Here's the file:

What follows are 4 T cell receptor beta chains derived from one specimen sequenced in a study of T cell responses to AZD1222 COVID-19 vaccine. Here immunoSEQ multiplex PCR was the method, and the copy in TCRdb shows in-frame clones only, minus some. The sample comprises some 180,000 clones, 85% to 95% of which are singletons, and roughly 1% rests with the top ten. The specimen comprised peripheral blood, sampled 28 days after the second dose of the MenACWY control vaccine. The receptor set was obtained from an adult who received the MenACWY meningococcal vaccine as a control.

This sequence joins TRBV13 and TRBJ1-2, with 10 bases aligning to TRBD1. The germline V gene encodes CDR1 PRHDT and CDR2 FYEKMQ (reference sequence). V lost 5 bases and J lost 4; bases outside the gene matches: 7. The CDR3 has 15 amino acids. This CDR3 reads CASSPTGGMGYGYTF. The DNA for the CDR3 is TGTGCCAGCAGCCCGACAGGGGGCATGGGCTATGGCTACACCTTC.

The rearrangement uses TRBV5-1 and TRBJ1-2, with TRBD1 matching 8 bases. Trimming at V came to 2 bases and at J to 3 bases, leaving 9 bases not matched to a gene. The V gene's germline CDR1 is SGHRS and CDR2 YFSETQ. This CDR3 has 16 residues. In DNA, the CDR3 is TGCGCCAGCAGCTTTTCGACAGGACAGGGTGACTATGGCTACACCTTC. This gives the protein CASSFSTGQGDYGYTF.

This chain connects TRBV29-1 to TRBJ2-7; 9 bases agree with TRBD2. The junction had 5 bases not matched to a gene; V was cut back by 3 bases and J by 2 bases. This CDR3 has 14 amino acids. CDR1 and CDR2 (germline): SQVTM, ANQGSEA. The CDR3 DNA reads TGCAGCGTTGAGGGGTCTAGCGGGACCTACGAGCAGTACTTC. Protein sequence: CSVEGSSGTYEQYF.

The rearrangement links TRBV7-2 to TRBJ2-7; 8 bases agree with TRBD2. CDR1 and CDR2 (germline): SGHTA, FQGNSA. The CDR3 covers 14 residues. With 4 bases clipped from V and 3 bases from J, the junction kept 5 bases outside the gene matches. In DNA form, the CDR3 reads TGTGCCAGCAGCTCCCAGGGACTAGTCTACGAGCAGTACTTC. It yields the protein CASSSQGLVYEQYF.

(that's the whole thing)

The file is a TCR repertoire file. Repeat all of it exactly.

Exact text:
What follows are 4 T cell receptor beta chains derived from one specimen sequenced in a study of T cell responses to AZD1222 COVID-19 vaccine. Here immunoSEQ multiplex PCR was the method, and the copy in TCRdb shows in-frame clones only, minus some. The sample comprises some 180,000 clones, 85% to 95% of which are singletons, and roughly 1% rests with the top ten. The specimen comprised peripheral blood, sampled 28 days after the second dose of the MenACWY control vaccine. The receptor set was obtained from an adult who received the MenACWY meningococcal vaccine as a control.

This sequence joins TRBV13 and TRBJ1-2, with 10 bases aligning to TRBD1. The germline V gene encodes CDR1 PRHDT and CDR2 FYEKMQ (reference sequence). V lost 5 bases and J lost 4; bases outside the gene matches: 7. The CDR3 has 15 amino acids. This CDR3 reads CASSPTGGMGYGYTF. The DNA for the CDR3 is TGTGCCAGCAGCCCGACAGGGGGCATGGGCTATGGCTACACCTTC.

The rearrangement uses TRBV5-1 and TRBJ1-2, with TRBD1 matching 8 bases. Trimming at V came to 2 bases and at J to 3 bases, leaving 9 bases not matched to a gene. The V gene's germline CDR1 is SGHRS and CDR2 YFSETQ. This CDR3 has 16 residues. In DNA, the CDR3 is TGCGCCAGCAGCTTTTCGACAGGACAGGGTGACTATGGCTACACCTTC. This gives the protein CASSFSTGQGDYGYTF.

This chain connects TRBV29-1 to TRBJ2-7; 9 bases agree with TRBD2. The junction had 5 bases not matched to a gene; V was cut back by 3 bases and J by 2 bases. This CDR3 has 14 amino acids. CDR1 and CDR2 (germline): SQVTM, ANQGSEA. The CDR3 DNA reads TGCAGCGTTGAGGGGTCTAGCGGGACCTACGAGCAGTACTTC. Protein sequence: CSVEGSSGTYEQYF.

The rearrangement links TRBV7-2 to TRBJ2-7; 8 bases agree with TRBD2. CDR1 and CDR2 (germline): SGHTA, FQGNSA. The CDR3 covers 14 residues. With 4 bases clipped from V and 3 bases from J, the junction kept 5 bases outside the gene matches. In DNA form, the CDR3 reads TGTGCCAGCAGCTCCCAGGGACTAGTCTACGAGCAGTACTTC. It yields the protein CASSSQGLVYEQYF.